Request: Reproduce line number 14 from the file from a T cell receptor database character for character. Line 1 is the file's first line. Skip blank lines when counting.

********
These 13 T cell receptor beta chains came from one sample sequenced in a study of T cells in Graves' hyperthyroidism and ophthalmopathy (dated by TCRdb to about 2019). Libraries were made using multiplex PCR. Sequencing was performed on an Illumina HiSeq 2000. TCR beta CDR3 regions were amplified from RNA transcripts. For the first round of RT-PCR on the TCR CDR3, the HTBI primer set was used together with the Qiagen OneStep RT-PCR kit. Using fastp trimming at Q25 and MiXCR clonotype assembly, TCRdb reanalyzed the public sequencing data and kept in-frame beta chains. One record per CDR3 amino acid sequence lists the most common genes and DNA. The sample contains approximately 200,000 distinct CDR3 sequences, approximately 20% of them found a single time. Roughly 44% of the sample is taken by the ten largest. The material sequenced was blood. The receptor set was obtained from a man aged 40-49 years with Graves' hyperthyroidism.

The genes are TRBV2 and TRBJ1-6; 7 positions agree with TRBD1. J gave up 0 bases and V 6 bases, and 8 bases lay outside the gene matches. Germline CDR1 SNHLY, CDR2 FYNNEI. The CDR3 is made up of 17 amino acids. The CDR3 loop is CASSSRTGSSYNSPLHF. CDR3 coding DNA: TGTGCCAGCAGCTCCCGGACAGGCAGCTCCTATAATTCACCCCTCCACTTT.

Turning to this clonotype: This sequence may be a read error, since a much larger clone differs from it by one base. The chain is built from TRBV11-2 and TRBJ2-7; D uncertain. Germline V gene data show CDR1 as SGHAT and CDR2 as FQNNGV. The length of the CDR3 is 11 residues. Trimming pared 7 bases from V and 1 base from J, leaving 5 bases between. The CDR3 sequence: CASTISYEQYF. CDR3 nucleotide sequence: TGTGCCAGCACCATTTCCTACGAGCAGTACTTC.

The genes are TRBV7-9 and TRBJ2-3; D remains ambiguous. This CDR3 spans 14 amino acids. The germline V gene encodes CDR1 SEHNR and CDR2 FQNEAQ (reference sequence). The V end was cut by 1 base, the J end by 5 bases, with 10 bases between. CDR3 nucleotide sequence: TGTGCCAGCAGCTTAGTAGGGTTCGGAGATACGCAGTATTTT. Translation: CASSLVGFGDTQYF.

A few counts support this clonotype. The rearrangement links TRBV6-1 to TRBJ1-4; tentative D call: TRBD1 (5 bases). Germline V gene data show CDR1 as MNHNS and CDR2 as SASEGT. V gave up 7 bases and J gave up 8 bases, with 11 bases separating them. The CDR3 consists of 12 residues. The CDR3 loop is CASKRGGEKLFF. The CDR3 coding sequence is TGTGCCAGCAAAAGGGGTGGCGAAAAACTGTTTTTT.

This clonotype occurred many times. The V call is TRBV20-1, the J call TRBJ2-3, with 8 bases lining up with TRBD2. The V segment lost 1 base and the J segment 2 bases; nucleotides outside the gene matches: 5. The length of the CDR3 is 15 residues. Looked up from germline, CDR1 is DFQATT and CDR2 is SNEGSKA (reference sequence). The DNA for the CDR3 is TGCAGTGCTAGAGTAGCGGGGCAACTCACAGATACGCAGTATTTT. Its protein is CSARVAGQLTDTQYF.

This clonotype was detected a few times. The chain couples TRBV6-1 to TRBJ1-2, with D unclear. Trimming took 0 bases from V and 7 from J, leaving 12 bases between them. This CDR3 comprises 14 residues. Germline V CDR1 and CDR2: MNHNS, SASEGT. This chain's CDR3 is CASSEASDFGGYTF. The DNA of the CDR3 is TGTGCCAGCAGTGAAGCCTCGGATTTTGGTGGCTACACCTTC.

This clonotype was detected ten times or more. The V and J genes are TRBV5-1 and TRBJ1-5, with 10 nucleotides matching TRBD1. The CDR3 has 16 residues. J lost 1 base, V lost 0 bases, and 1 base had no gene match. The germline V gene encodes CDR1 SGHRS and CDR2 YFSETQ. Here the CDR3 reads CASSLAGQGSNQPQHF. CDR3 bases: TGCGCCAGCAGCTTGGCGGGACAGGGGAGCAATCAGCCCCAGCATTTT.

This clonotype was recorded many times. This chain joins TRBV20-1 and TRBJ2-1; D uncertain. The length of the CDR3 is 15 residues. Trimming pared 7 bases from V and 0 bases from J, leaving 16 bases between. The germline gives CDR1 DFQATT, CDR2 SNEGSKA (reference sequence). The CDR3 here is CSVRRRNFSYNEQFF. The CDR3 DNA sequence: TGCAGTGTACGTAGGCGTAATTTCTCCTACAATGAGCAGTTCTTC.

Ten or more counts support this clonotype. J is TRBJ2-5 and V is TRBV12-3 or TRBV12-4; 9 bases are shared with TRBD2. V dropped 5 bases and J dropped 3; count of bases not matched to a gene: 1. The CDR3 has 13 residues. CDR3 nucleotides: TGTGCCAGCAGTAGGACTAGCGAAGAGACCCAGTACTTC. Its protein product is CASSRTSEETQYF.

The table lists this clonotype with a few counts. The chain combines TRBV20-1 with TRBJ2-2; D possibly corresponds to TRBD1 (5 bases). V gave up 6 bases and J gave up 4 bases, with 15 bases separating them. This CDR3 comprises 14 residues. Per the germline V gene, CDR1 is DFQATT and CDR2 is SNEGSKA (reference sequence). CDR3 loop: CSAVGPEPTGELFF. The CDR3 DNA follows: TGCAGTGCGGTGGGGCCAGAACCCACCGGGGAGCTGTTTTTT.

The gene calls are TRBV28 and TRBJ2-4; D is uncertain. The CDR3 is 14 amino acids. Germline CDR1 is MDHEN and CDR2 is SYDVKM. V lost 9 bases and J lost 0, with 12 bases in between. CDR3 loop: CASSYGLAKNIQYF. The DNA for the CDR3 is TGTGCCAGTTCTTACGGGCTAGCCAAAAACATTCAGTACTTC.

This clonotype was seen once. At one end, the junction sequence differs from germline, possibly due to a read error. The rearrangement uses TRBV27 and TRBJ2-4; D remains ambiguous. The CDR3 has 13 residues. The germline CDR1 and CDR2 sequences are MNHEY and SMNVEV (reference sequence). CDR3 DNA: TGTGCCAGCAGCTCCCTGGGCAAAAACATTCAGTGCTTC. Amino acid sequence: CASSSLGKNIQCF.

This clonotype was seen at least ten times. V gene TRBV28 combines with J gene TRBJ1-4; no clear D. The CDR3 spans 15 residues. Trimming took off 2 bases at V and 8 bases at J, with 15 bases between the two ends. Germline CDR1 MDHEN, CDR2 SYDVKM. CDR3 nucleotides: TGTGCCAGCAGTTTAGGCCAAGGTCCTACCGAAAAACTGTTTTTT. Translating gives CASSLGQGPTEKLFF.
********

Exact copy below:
This clonotype was seen at least ten times. V gene TRBV28 combines with J gene TRBJ1-4; no clear D. The CDR3 spans 15 residues. Trimming took off 2 bases at V and 8 bases at J, with 15 bases between the two ends. Germline CDR1 MDHEN, CDR2 SYDVKM. CDR3 nucleotides: TGTGCCAGCAGTTTAGGCCAAGGTCCTACCGAAAAACTGTTTTTT. Translating gives CASSLGQGPTEKLFF.